Readings: Isaiah 55:1-9 • Psalm 63:1-8 • 1 Corinthians 10:1-13 • Luke 13:1-9
This week’s theme is God our provider. The prophet Isaiah reminds us to thirst and hunger for the things that really matter. God’s ways are higher and better than ours and we can trust his provision. Paul reminds the church in Corinth that our food and drink is Jesus, who is the One God provided for all humanity. Luke reminds us that all need to change the way we look at God and repent. He is the only one who can save. The sermon focuses on our need to thirst after God.
Psalm 91:1-2, 9-15
Introduction: Talk about a time you were very thirsty and how good the water tasted. Perhaps let others share a story of when they were really thirsty.
Have you ever noticed there are times when the only thing that satisfies your thirst is a glass of water? It’s almost as if your body knows nothing else will work; you want water and you want it as soon as you can get it. Have you ever been this thirsty? Maybe for you, it’s not water, but something else that takes care of your thirst like nothing else.
Thirst is powerful; it can sap our energy, cause headaches, give us muscle spasms or cramps, and can affect our appetite. Chronic thirst can even affect our mental status, making us confused or even causing hallucinations. This topic might even be making you thirsty. Thirst must be quenched for good health.
In a similar way, spiritual thirst must also be quenched. Have you ever felt just as thirsty for God’s goodness and grace? What in your life makes you thirsty for God? And going a bit deeper, how do you participate in the ministry of Christ that generates the thirst for others to want what God has to offer? Let’s address both of these questions.
First, recognize your own thirst.
Before we can be the salt of the earth and bring others to seek relationship with God, we need to know where (and in whom) our thirst can be satisfied. The prophet Isaiah lays out a description of sustenance that is available to us all.
Come, all you who are thirsty, come to the waters; and you who have no money, come, buy and eat! Come, buy wine and milk without money and without cost. Why spend money on what is not bread, and your labor on what does not satisfy? Listen, listen to me, and eat what is good, and you will delight in the richest of fare. Give ear and come to me; listen, that you may live (Isaiah 55:1-3).
We thirst for more than water, don’t we? We thirst for success, fame, money, material possessions, attention, and recognition. These are not necessarily opposed to how God might bless us, but when we thirst for these things, they can easily become our priority—our focus, what we strive for. And they satisfy only temporarily. The prophet is telling us to thirst for what is eternal—for what money cannot buy.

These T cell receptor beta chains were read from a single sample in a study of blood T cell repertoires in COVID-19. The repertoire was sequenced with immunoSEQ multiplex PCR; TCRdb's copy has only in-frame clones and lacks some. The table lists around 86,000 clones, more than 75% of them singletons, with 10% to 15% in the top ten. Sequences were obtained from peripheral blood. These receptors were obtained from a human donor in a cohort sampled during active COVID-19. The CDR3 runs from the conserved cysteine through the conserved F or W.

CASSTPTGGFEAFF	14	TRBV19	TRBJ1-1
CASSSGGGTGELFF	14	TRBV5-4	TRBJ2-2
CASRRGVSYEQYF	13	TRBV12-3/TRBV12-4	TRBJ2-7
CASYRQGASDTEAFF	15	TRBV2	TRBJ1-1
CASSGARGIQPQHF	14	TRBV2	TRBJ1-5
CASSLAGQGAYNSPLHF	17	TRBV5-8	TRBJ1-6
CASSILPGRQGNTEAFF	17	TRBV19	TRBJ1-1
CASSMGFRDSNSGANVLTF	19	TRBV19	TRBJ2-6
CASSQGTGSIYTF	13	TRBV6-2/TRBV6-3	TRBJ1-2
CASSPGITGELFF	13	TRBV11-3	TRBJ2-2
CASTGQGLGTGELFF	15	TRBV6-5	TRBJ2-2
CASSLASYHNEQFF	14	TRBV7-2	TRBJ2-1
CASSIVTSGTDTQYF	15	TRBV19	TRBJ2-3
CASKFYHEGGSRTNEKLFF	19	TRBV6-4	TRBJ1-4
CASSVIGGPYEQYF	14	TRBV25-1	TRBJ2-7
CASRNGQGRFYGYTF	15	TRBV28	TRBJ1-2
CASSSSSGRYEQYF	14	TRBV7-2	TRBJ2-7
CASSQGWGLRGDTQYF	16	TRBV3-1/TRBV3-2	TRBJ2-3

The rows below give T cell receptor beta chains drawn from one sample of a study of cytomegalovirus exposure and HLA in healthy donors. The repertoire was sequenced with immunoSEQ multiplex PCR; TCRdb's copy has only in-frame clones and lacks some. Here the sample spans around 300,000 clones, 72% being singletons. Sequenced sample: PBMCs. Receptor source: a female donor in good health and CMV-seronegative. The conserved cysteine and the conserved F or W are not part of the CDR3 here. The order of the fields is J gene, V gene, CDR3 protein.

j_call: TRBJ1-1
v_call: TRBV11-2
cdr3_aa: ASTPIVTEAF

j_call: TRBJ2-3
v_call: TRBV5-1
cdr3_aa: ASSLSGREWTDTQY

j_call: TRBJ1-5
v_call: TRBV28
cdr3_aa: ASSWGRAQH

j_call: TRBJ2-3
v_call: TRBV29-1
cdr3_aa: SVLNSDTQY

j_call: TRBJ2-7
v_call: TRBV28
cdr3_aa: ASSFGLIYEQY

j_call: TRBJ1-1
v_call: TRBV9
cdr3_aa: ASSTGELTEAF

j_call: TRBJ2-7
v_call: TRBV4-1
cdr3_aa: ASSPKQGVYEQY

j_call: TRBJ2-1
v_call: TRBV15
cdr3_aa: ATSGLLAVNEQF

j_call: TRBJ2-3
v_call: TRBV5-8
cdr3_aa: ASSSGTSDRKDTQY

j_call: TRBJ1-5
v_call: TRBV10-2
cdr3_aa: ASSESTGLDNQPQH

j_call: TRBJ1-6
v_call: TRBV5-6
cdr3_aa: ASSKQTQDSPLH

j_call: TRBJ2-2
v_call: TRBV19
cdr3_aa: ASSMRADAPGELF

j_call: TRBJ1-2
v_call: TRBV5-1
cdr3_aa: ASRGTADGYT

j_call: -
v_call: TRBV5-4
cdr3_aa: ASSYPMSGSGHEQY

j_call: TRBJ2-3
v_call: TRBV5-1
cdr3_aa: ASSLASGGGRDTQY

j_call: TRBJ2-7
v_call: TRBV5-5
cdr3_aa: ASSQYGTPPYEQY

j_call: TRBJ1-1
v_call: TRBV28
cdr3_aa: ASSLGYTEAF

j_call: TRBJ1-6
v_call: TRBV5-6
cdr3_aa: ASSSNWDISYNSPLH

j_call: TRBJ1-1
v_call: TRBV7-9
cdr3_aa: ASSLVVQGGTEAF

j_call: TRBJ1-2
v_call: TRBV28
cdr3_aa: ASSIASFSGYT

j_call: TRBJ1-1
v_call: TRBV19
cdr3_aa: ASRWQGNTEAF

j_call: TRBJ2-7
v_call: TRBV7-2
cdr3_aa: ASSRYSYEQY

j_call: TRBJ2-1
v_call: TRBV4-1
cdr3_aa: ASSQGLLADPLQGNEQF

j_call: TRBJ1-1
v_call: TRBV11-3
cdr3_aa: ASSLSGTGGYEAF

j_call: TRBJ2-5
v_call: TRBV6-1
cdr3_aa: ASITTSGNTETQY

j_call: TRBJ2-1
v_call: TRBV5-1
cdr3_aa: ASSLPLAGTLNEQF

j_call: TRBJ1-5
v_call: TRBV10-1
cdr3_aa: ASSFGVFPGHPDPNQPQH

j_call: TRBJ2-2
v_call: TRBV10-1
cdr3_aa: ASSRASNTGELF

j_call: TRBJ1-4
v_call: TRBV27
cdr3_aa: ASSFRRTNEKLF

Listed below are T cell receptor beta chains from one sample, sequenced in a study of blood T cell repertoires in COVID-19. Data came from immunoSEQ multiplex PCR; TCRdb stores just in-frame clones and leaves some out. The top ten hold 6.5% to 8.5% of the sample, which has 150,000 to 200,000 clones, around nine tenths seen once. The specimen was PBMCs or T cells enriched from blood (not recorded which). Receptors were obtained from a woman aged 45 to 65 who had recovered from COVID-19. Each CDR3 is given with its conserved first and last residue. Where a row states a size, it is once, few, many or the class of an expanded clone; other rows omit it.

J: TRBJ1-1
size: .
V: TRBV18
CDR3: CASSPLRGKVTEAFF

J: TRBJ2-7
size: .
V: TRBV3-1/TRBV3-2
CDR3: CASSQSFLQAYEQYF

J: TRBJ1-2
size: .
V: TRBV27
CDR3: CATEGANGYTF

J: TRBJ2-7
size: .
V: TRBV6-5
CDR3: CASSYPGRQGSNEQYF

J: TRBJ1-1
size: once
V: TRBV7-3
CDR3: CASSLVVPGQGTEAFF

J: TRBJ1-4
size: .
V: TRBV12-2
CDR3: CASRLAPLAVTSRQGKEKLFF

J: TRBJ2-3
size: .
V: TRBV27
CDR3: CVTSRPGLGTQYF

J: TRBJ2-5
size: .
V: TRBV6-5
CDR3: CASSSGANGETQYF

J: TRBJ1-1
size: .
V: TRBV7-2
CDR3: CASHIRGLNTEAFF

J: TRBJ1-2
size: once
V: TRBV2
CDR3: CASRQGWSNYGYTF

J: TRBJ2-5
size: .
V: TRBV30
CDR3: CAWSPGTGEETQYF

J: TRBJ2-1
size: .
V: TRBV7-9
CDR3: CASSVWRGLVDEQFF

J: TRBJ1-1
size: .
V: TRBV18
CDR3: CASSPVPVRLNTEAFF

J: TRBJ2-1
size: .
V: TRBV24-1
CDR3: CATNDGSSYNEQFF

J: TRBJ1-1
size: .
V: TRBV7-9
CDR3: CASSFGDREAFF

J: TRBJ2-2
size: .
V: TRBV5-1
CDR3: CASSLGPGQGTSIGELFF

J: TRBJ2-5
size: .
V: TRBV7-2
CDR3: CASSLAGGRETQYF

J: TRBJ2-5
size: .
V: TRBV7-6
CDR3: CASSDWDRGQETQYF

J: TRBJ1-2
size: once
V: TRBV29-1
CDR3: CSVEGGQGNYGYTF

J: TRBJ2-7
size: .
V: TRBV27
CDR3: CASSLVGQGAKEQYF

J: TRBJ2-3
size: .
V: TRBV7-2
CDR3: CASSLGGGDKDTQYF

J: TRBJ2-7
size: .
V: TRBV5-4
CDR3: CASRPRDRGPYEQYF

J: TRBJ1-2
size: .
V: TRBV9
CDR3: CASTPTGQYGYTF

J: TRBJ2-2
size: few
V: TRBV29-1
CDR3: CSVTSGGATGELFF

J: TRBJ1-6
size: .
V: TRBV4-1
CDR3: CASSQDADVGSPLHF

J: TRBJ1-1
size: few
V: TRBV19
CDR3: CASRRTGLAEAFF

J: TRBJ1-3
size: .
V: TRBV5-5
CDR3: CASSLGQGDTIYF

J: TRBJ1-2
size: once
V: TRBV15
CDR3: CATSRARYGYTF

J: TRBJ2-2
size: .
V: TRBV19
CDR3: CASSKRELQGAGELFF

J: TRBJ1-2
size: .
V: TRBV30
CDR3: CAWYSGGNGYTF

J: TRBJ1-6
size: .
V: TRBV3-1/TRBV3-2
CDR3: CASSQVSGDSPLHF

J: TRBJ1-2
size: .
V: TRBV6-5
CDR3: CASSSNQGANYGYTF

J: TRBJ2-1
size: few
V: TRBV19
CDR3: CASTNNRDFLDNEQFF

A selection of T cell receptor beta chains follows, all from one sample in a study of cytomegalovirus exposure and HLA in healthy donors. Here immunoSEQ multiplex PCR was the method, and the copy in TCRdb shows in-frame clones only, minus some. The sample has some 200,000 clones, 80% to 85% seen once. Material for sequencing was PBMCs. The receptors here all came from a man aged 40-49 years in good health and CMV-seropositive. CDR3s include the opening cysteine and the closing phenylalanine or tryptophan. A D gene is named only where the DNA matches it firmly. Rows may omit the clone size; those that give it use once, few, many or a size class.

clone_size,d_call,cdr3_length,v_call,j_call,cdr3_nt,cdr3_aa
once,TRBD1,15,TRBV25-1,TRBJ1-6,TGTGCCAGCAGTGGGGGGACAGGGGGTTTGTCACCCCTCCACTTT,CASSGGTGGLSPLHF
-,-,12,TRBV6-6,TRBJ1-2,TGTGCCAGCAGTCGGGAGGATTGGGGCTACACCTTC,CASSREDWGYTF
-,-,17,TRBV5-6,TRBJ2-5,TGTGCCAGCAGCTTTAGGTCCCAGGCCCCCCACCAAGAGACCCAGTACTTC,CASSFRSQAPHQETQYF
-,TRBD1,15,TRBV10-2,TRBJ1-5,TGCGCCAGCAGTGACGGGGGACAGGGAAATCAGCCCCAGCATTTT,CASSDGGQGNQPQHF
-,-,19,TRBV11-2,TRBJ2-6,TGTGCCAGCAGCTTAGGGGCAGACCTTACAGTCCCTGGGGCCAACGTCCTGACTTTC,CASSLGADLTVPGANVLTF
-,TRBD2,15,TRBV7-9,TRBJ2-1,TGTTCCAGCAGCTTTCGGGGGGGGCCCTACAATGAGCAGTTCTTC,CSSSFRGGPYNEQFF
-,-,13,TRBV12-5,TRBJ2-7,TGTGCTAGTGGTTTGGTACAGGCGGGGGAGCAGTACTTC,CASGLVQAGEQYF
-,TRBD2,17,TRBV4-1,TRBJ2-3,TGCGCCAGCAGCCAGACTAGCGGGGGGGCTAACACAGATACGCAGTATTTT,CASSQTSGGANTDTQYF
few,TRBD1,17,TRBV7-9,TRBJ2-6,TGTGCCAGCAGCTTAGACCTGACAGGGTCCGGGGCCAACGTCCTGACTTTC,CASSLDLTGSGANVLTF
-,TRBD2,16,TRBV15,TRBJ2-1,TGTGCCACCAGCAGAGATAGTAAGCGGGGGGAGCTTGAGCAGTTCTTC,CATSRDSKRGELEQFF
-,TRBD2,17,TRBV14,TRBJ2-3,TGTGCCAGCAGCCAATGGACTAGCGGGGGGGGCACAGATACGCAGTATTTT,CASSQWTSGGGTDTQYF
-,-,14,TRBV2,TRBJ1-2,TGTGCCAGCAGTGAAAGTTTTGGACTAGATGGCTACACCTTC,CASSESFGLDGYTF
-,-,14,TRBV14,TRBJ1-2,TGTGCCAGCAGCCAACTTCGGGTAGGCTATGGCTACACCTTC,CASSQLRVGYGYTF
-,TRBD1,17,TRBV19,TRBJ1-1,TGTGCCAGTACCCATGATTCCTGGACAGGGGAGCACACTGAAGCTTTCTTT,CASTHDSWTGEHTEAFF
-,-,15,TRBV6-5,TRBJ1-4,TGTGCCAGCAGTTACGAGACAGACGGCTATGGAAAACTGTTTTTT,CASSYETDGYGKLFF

The Psalmist put it into perspective for us.
You, God, are my God, earnestly I seek you; I thirst for you, my whole being longs for you, in a dry and parched land where there is no water. I have seen you in the sanctuary and beheld your power and your glory. Because your love is better than life, my lips will glorify you. I will praise you as long as I live, and in your name I will lift up my hands. I will be fully satisfied as with the richest of foods; with singing lips my mouth will praise you. On my bed I remember you; I think of you through the watches of the night. Because you are my help, I sing in the shadow of your wings. I cling to you; your right hand upholds me (Psalm 63:1-8).
It is God – Father, Son and Spirit – who truly satisfies. We might get physically thirsty from pretzels or potato chips, but we can get spiritually thirsty from mistakes we’ve made, sins we’ve committed, stepping away from God or from living with an incomplete picture of who God is and how much he loves us. We all have issues (interpretations) of the things that make us thirsty. But whatever the case, whatever issue or shortcomings we have, there is a place—a person—to go to. That place, that person, is Jesus.
When we forget this, we try to satisfy our thirst through other means. And while some choices may temporarily give us relief, there is only one lasting source. Jesus can satisfy your spiritual thirsts through forgiveness, redemption and grace.
Go to him. Take a drink. Sip slowly and guzzle deeply. Savor the moment and splash in his mercy and forgiveness.
When you believe you are in a “parched land” where you think there is no water, look to God. These “thirsty times” are designed to help us to seek God—to find his presence and drink in of his goodness and glory.
Personal Anecdote: Tell of a time you went through a time of spiritual thirst. Share how God entered into this time of thirst and filled your cup to overflowing.
Second, tell others where their thirst can be quenched.
This living water is not just for us. We are also called and created to guide and minister to others who are thirsty. Where will we take them? To whom will we point them?
When we’ve tasted and seen that God is good, it gives us strength, courage and spiritual nutrition to then reach out to others. You know and remember the times when you were thirsty. God satisfied. And you know that there are others who are thirsty. Share with them that God is the one who truly satisfies.
When we give ourselves to God, we can truly live. When we lead others to the source of living waters, they too can truly live.
Small Group Discussion Questions
- What do you eat that makes you thirsty? And how do you quench that thirst?
- When you are spiritually thirsty, how do you quench that thirst?
- Do you feel satisfied?
- Describe a time you helped someone else receive “water” when they were in a “parched land.” In other words, how do you share the living water of Jesus Christ with others?
- Read 1 Cor. 10:1-14 and share your thoughts from this passage. Why was God not pleased?
- Read Isaiah 55:1-9 and share some observations – what speaks to you?